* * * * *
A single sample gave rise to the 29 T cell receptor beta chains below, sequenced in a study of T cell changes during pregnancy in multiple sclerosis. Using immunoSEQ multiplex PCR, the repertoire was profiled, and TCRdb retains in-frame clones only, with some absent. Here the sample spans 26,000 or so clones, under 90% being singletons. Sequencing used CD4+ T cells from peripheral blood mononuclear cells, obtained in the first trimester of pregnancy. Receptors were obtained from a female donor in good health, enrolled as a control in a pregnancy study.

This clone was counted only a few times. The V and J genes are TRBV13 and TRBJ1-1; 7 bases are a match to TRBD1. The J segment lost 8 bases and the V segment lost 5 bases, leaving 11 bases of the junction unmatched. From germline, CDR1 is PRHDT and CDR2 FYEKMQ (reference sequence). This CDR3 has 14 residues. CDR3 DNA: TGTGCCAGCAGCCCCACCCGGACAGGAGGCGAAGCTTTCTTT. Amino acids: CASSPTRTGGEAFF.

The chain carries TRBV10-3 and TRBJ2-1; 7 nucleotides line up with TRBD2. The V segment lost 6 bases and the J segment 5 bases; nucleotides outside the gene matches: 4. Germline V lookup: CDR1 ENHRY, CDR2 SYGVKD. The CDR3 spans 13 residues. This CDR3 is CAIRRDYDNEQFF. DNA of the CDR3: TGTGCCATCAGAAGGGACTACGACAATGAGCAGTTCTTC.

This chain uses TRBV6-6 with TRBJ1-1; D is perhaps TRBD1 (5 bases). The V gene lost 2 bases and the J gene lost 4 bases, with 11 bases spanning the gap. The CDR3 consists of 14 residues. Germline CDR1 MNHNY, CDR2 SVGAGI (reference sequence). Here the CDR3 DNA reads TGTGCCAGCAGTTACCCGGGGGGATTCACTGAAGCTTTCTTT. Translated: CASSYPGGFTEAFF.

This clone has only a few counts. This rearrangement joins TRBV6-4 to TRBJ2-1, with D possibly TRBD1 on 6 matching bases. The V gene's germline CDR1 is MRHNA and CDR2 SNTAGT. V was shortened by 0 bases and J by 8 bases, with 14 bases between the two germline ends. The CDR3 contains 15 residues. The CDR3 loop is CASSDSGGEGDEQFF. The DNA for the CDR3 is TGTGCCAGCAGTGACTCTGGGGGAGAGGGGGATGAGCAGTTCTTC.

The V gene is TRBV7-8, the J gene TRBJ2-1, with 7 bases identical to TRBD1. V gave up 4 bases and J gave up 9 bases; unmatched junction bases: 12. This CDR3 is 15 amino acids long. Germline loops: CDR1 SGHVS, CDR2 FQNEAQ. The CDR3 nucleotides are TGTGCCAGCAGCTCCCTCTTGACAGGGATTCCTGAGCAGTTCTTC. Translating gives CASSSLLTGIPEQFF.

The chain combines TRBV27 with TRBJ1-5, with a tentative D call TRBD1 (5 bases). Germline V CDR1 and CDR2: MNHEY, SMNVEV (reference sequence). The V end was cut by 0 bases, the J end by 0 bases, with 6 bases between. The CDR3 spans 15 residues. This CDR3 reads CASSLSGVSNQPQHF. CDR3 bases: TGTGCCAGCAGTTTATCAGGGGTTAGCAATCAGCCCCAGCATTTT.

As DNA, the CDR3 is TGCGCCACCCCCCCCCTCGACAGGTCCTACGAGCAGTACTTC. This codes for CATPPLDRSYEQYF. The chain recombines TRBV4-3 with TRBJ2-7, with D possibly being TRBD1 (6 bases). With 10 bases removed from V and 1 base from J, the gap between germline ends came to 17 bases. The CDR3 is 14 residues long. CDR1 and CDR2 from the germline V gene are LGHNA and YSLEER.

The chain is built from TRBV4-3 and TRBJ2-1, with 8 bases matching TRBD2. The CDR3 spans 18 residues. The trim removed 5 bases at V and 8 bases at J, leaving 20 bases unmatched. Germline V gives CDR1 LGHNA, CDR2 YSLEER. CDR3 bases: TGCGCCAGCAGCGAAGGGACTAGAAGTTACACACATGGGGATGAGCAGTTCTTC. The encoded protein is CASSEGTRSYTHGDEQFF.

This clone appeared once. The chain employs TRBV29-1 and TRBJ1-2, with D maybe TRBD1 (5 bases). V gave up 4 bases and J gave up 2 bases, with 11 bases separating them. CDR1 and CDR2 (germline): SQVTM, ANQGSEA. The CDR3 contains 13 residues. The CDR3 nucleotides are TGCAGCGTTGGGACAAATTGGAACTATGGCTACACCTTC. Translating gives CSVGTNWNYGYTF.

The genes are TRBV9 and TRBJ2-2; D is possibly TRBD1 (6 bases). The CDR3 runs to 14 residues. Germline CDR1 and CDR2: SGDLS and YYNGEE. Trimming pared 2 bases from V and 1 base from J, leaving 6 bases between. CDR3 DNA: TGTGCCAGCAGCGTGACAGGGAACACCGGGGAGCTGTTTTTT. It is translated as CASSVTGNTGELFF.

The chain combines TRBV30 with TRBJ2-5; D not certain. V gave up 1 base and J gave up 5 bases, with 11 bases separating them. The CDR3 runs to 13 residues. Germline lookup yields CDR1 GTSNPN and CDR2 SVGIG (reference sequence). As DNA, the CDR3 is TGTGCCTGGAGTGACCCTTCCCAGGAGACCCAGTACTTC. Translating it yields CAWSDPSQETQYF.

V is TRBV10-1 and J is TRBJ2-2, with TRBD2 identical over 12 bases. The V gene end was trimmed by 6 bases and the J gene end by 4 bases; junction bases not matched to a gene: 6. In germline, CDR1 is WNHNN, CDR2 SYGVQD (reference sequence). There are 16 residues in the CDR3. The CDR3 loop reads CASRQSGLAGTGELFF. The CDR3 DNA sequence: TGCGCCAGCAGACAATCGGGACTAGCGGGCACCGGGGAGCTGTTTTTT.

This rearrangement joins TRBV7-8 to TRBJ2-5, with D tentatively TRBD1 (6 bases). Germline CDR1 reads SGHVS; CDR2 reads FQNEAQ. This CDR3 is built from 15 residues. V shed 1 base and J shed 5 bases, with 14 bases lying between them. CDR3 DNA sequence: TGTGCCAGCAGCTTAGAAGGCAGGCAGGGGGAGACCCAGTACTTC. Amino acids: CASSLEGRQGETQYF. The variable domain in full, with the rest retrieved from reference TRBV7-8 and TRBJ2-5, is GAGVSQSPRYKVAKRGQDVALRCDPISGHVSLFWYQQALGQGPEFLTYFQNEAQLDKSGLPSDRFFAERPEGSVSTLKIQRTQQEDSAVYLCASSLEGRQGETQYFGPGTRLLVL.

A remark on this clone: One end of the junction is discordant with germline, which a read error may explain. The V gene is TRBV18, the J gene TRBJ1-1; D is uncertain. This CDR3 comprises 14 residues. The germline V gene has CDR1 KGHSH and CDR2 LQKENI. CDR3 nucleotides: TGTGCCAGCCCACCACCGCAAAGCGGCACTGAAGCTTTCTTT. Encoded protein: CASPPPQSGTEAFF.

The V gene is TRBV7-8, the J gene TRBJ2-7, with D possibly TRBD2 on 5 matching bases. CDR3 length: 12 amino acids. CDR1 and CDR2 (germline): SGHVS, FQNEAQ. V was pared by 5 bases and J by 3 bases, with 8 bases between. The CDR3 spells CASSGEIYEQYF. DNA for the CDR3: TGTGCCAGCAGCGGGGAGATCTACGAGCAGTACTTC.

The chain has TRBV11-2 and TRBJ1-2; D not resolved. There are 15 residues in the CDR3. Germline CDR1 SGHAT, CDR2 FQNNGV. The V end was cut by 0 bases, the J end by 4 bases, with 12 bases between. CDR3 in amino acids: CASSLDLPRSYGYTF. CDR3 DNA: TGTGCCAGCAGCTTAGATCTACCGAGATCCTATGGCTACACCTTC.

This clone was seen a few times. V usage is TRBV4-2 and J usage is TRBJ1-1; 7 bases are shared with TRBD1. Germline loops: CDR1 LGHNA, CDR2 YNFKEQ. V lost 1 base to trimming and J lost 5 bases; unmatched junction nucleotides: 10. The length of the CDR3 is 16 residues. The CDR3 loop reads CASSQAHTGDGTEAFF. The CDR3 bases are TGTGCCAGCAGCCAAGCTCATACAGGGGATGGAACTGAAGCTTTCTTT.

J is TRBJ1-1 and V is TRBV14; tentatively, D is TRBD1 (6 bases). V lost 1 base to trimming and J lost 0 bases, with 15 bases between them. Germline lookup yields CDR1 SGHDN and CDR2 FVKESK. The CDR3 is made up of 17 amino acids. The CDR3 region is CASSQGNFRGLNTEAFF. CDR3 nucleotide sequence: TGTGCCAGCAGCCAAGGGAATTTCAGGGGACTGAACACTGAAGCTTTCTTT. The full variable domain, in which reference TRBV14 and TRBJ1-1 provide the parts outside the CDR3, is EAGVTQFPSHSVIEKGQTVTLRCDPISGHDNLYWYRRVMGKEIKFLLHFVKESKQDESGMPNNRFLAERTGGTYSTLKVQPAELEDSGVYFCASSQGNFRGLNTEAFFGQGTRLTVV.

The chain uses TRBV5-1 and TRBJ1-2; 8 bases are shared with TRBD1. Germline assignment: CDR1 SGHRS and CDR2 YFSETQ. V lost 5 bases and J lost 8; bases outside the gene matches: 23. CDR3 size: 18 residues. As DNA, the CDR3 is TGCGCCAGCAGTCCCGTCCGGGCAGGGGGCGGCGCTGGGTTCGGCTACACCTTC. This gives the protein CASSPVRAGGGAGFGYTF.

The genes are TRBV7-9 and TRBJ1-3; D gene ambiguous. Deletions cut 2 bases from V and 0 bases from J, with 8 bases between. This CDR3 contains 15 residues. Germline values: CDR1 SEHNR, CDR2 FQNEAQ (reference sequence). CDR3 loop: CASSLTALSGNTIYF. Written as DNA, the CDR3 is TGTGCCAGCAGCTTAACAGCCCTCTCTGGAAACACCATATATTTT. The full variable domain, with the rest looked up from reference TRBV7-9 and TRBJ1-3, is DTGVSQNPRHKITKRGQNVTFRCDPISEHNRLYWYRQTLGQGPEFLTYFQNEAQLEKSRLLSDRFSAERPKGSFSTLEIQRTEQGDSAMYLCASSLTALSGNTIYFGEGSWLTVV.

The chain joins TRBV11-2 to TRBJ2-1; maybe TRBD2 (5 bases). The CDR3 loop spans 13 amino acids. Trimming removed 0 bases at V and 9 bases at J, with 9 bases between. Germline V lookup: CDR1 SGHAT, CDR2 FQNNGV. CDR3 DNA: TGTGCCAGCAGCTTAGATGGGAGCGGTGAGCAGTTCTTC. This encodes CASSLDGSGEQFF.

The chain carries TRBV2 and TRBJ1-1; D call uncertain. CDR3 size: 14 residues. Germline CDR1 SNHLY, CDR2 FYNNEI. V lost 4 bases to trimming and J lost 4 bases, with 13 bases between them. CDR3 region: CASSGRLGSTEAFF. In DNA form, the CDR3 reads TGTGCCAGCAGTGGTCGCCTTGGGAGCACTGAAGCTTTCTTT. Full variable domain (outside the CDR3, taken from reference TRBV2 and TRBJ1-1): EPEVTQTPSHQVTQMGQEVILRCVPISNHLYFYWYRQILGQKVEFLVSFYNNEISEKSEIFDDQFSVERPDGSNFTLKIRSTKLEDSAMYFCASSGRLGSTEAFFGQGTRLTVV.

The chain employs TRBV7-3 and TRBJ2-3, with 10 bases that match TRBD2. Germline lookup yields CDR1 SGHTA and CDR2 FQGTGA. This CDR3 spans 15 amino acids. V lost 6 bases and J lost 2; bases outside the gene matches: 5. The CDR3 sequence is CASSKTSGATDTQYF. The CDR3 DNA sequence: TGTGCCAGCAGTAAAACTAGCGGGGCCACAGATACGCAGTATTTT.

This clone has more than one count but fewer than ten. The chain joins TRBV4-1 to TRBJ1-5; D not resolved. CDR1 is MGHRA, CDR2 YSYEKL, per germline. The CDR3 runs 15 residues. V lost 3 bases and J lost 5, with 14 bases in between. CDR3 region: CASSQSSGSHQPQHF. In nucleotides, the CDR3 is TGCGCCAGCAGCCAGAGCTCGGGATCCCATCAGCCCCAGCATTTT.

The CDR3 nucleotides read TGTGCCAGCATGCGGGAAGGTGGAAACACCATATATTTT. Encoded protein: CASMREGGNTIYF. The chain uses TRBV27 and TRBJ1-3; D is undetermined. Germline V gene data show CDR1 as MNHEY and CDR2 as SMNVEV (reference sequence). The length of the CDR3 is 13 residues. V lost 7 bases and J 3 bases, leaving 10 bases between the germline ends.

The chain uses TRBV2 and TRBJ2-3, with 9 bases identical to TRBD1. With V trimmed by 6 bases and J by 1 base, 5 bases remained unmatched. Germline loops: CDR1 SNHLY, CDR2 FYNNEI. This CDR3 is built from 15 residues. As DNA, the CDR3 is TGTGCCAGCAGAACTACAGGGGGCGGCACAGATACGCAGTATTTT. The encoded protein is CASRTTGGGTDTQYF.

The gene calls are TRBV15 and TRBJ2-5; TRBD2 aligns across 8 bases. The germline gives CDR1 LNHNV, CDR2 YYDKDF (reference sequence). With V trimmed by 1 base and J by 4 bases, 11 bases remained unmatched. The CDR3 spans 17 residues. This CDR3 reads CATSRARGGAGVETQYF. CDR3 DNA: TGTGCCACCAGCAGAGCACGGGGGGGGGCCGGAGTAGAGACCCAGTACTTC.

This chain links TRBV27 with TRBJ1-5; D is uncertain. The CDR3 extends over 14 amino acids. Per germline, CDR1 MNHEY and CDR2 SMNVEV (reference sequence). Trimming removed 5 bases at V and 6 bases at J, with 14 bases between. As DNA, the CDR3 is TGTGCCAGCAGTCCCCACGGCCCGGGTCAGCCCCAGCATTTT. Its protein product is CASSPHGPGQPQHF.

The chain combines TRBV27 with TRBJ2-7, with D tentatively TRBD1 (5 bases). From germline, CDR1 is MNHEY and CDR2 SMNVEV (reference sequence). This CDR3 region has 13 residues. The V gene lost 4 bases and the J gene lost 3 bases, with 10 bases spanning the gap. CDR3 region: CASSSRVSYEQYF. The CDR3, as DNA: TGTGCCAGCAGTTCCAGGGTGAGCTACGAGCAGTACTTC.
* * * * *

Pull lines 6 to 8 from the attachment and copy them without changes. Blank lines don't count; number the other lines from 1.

The V gene is TRBV7-8, the J gene TRBJ2-1, with 7 bases identical to TRBD1. V gave up 4 bases and J gave up 9 bases; unmatched junction bases: 12. This CDR3 is 15 amino acids long. Germline loops: CDR1 SGHVS, CDR2 FQNEAQ. The CDR3 nucleotides are TGTGCCAGCAGCTCCCTCTTGACAGGGATTCCTGAGCAGTTCTTC. Translating gives CASSSLLTGIPEQFF.

The chain combines TRBV27 with TRBJ1-5, with a tentative D call TRBD1 (5 bases). Germline V CDR1 and CDR2: MNHEY, SMNVEV (reference sequence). The V end was cut by 0 bases, the J end by 0 bases, with 6 bases between. The CDR3 spans 15 residues. This CDR3 reads CASSLSGVSNQPQHF. CDR3 bases: TGTGCCAGCAGTTTATCAGGGGTTAGCAATCAGCCCCAGCATTTT.

As DNA, the CDR3 is TGCGCCACCCCCCCCCTCGACAGGTCCTACGAGCAGTACTTC. This codes for CATPPLDRSYEQYF. The chain recombines TRBV4-3 with TRBJ2-7, with D possibly being TRBD1 (6 bases). With 10 bases removed from V and 1 base from J, the gap between germline ends came to 17 bases. The CDR3 is 14 residues long. CDR1 and CDR2 from the germline V gene are LGHNA and YSLEER.